A Diagnosis–in the Genes (Osteogenesis Imperfecta)

Our family’s story – Justin’s story – began when Justin was just four months old. He became upset and hard to comfort, sleeping only if I held him in my arms. When our pediatrician saw him the next morning, examination and testing didn’t show any reason for his fussiness. Although the pediatrician suspected an infection, two more exams over the next two days failed to really uncover what might be going on.

Justin in a high chairOn the fifth day of his apparent illness, I noticed that Justin’s leg seemed hard and swollen and that he wouldn’t move it. Our pediatrician scheduled a CT scan, thinking that an infection might have moved into Justin’s leg bone. However, when we went to have this done, the radiologist looked at Justin’s leg, ordered an x ray and then informed us that Justin had a broken leg. Our nightmare had begun.

They took Justin to the ER. My husband, Bill, and I were upset and crying. An orthopedist asked us a lot of questions and asked that a skeletal survey be done. It showed that Justin had broken ribs, too. We knew then that there was something medically wrong with our baby, but we didn’t know what it was. And, everyone else seemed to think that he had been injured on purpose. Justin was taken to the operating room and we went to the waiting room…to wait. A police deputy arrived and asked us a series of questions. A social worker questioned Bill and me separately. The deputy questioned us again! The same questions, the same answers, but it was as if our answers weren’t satisfactory.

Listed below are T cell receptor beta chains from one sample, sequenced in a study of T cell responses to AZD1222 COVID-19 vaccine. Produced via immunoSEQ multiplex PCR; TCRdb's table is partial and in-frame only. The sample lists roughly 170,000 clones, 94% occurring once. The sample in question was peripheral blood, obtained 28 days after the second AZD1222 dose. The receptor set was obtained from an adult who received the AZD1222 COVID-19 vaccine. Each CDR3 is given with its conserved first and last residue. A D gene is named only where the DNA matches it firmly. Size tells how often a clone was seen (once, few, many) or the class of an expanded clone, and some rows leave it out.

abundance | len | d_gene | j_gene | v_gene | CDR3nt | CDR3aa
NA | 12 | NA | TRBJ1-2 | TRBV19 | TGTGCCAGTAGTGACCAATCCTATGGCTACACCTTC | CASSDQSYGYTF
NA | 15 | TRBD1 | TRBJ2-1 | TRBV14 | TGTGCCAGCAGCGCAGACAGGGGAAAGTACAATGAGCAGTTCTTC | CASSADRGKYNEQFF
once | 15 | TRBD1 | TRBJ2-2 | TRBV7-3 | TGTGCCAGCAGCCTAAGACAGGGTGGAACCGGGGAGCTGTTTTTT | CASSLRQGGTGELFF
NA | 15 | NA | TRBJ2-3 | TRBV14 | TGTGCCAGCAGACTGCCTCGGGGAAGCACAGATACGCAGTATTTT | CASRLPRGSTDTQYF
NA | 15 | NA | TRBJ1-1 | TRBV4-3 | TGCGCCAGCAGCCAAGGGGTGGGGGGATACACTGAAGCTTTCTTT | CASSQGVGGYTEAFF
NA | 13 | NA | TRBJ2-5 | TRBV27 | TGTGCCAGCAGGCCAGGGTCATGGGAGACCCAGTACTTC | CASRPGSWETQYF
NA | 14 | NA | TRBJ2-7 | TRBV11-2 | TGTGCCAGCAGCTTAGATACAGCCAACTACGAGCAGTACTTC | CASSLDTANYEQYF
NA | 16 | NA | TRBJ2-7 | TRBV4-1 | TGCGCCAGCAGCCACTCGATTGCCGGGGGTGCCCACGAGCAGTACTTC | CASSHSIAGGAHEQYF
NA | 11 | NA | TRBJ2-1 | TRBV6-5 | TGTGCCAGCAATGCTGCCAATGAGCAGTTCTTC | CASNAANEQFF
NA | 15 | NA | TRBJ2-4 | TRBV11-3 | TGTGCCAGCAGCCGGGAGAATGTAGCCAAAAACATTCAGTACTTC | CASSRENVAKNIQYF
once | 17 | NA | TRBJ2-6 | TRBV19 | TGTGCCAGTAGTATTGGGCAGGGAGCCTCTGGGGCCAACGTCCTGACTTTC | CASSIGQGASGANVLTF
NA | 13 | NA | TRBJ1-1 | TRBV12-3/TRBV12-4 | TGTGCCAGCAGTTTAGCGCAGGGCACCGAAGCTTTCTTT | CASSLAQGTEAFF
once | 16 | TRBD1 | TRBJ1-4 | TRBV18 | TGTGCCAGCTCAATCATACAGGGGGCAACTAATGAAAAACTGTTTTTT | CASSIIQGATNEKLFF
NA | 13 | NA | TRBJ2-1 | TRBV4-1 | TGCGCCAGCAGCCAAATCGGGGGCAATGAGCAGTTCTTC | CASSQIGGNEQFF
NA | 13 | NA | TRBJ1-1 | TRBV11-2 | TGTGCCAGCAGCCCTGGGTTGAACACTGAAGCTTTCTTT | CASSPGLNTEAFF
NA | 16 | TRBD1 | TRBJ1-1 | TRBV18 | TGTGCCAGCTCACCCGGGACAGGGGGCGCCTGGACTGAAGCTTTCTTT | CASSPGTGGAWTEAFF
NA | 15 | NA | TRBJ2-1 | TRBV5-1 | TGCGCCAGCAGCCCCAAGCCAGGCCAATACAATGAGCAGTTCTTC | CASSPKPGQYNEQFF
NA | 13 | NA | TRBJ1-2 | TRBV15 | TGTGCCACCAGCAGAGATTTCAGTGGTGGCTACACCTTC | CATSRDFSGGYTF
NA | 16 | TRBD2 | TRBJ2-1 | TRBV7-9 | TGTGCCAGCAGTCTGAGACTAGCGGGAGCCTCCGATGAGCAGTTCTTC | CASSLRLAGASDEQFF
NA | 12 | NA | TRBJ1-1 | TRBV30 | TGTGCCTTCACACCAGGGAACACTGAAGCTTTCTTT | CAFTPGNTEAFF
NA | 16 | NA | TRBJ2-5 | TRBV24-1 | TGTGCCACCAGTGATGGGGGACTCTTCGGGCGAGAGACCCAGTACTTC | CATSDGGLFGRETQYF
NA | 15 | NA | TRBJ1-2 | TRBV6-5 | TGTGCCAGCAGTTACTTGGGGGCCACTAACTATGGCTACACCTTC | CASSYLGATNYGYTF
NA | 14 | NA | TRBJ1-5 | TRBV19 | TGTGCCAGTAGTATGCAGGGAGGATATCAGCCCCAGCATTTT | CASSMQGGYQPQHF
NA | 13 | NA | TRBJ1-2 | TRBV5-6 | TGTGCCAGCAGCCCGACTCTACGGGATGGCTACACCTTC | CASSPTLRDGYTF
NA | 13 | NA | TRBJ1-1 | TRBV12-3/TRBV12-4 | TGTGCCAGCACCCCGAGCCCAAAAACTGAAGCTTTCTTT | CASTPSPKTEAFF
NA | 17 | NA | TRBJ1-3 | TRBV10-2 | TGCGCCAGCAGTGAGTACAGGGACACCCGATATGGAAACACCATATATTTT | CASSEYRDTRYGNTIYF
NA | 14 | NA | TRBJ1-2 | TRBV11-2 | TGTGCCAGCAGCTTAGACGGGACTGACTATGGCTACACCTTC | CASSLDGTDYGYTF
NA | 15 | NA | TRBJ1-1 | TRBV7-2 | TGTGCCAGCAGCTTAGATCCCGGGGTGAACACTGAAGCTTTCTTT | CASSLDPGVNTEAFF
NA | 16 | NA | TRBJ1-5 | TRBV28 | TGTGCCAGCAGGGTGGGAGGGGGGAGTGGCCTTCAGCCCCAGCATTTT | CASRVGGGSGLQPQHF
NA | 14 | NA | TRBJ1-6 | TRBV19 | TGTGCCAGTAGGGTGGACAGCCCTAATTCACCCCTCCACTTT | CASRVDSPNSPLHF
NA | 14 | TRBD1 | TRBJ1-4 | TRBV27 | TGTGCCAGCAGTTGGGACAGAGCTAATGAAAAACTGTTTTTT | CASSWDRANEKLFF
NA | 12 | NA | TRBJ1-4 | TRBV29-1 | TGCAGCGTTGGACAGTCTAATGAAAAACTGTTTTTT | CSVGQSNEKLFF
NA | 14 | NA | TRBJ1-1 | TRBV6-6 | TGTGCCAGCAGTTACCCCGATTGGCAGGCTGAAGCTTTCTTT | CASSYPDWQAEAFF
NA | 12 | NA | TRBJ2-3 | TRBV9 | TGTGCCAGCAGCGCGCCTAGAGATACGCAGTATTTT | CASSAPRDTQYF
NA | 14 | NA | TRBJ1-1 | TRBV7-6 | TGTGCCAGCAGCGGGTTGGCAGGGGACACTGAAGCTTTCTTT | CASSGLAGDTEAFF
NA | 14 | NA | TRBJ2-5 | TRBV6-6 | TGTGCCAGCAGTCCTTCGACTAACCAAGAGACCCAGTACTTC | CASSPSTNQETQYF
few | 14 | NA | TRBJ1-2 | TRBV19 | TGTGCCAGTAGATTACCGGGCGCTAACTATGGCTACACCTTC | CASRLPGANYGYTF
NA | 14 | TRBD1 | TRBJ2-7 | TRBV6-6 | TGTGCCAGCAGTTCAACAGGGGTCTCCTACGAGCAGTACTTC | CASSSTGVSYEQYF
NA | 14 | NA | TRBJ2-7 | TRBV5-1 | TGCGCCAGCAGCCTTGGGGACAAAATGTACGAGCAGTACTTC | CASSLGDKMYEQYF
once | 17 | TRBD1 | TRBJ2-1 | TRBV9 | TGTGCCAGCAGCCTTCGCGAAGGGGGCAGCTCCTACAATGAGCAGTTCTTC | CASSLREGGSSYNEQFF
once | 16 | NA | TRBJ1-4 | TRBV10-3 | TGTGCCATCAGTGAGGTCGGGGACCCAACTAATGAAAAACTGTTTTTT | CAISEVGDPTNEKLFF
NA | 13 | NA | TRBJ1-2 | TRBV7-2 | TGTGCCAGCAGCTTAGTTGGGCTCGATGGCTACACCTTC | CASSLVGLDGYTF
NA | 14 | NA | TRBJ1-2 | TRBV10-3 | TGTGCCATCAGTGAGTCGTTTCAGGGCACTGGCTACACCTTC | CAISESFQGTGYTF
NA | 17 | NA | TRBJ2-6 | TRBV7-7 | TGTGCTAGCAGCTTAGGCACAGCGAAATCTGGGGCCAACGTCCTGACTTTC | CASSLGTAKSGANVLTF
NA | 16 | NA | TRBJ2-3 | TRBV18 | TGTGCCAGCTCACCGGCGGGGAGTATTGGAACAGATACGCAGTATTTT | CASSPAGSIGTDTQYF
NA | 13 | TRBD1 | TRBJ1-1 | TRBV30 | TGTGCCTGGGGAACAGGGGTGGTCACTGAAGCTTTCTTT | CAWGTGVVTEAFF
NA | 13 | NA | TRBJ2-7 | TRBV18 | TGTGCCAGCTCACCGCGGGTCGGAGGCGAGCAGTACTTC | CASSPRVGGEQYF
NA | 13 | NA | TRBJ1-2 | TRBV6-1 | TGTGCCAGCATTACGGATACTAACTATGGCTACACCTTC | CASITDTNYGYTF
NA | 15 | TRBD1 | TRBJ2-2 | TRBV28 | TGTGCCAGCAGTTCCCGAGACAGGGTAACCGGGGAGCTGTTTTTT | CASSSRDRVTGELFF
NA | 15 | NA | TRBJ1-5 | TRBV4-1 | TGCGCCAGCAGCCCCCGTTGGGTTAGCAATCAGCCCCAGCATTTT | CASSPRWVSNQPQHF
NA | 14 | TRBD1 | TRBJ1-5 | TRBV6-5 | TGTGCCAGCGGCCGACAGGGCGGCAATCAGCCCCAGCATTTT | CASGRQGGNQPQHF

The next day, Bill and I were total wrecks. We were both crying. We were very anxious to see our own pediatrician. After all, he knew us, had taken care of our older son; he would make them understand that we really didn’t know how Justin got those broken bones. He didn’t say much at first. Then he told us that he would have to agree with the surgeon that the injuries were not accidental! I asked him if Justin could have a disease that caused this, and he said no. Bill and I were hysterical now. Bill asked our pediatrician what was going to happen now, “are they going to take my kids away?”. The pediatrician just said he didn’t know what was going to happen. It dawned on us that we were going to need legal help.

Later that day another social worker came by. She tried to act like she was our friend. She said that she had no kids but knew having two children can be stressful. She kept repeating that she was there to help us. Then she told us that she knew what we were going through. She had no idea! She had us sign some papers that said that a grandparent had to be present when Bill was home with our older son, Jason, or they were going to take him away and put him in a foster home. When she left we realized that we might lose our boys. What was to happen to our family? I was so upset and scared. All I could do was cry and hold Justin.

We arranged for protective custody in our home with grandparent supervision at all times. We had to agree. It was nearly time for Justin to be discharged and he had to be able to come home with us.